Portland city officials are preparing to bankroll a new bonanza of clean energy projects and jobs geared toward the city’s historically marginalized communities.
About $100 million will be up for grabs before the end of 2022 for local nonprofit groups that can retrofit low-income homes, plant trees in sun-scorched neighborhoods and perform other activities that reduce greenhouse gas emissions or build green energy workforces.
The program, known as the Portland Clean Energy Community Benefit Fund, began soliciting proposals Tuesday for a $60 million tranche to be awarded this spring. It plans to dole out an additional $35 million to $45 million later in 2022, city officials said.
The massive cash infusion comes nearly three years after voters in 2018 overwhelmingly approved a 1% tax on large Portland retailers.
Proponents pitched the fund as a first-of-its kind initiative that would provide millions of dollars to create jobs and promote resiliency for those facing the most severe impacts from climate change in Portland — a local Green New Deal of sorts.
But it got off to a slow start. Retailers were charged the tax based on their sales starting Jan. 1, 2019.
It wasn’t until April of this year that the program, which is overseen by the Bureau of Planning and Sustainability, awarded just under $9 million for a first round of 45 proposals that ranged from Black-led apprenticeship programs in weatherization and solar installation to rooftop gardens run by a local yoga studio.
[See a list of all grant recipients and their projects]
That amount was just a fraction of the money amassed by the city. Budget documents project the fund will have raised more than $160 million by the end of this year.
“The first round tested our systems and helped us improve the process so we could scale up and award larger grants for bigger projects,” said Sam Baraso, the fund’s program manager.
City officials estimate the local retail tax will continue to generate up to $60 million annually, a sum that’s double the entire budget for Portland’s emergency communications bureau and nearly as much as Portland and Multnomah County spent on homeless services last year.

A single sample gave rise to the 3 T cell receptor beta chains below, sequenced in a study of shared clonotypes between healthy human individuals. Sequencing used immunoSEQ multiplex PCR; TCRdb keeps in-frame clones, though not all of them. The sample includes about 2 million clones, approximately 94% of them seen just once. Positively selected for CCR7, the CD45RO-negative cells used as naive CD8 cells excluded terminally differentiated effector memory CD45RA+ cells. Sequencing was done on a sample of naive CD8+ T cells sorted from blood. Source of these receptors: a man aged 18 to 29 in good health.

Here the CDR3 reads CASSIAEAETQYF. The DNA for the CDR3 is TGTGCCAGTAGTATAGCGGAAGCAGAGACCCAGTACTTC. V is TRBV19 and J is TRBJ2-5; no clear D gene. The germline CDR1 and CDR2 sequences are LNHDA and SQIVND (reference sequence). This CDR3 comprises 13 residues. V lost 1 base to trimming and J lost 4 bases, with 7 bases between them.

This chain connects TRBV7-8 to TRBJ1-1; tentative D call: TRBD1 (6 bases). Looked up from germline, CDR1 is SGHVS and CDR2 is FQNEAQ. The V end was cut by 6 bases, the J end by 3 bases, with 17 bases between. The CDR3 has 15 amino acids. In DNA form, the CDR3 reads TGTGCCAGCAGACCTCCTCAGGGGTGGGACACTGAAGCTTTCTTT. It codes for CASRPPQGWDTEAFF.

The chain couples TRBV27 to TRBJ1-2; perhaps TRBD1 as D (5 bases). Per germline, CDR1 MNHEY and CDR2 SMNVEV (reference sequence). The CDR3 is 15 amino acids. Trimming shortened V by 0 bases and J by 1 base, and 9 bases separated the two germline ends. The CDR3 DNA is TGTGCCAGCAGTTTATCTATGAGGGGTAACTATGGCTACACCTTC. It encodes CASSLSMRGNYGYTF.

In an interview Tuesday, Baraso said the program planned to distribute $70 to $90 million annually over the next three or four years to draw down the fund’s massive surplus.
“Given everything that’s happened in the last year, we’re collectively excited to see what we can do,” Baraso said.
As written, the program has few strings attached or measurements for success.
According to city code enacted in 2019, the fund can finance any project related to clean energy, green infrastructure and regenerative agriculture or workforce development programs in those fields.
The projects should prioritize low-income Portlanders, communities of color, women and people with disabilities or who are chronically unemployed, the code states.
Each proposal is reviewed by a nine-person grant committee, five of whom were appointed by the mayor and the city’s four elected commissioners. Grant recipients are required to submit quarterly reports to track the progress of their selected projects.
In April, the Community Energy Project was awarded a one-year, $890,000 grant to perform energy retrofits and repairs for 20 low-income Black homeowners in Portland, including installing rooftop solar panels on five of the homes.
A summary of the proposal claimed these improvements would reduce the properties’ energy consumption by 55% and shave 38% off their utility bills.
Charity Fain, Community Energy Project’s executive director, said Tuesday the nonprofit launched the project in July and had wrapped up energy audits on all 20 homes, many of them owned by seniors, and already completed the efficiency upgrades on one of them.
“We’re moving right along,” said Fain, who added that her organization planned to submit at least two new proposals for the next round of funding from the city.
“We believe that everyone deserves a safe, healthy, efficient home, regardless of income,” she said.
The grant application process closes Nov. 30. For mor information visit the Portland Clean Energy Community Benefits Fund grant guide.
— Shane Dixon Kavanaugh; 503-294-7632
Email at [email protected]
Follow on Twitter @shanedkavanaugh
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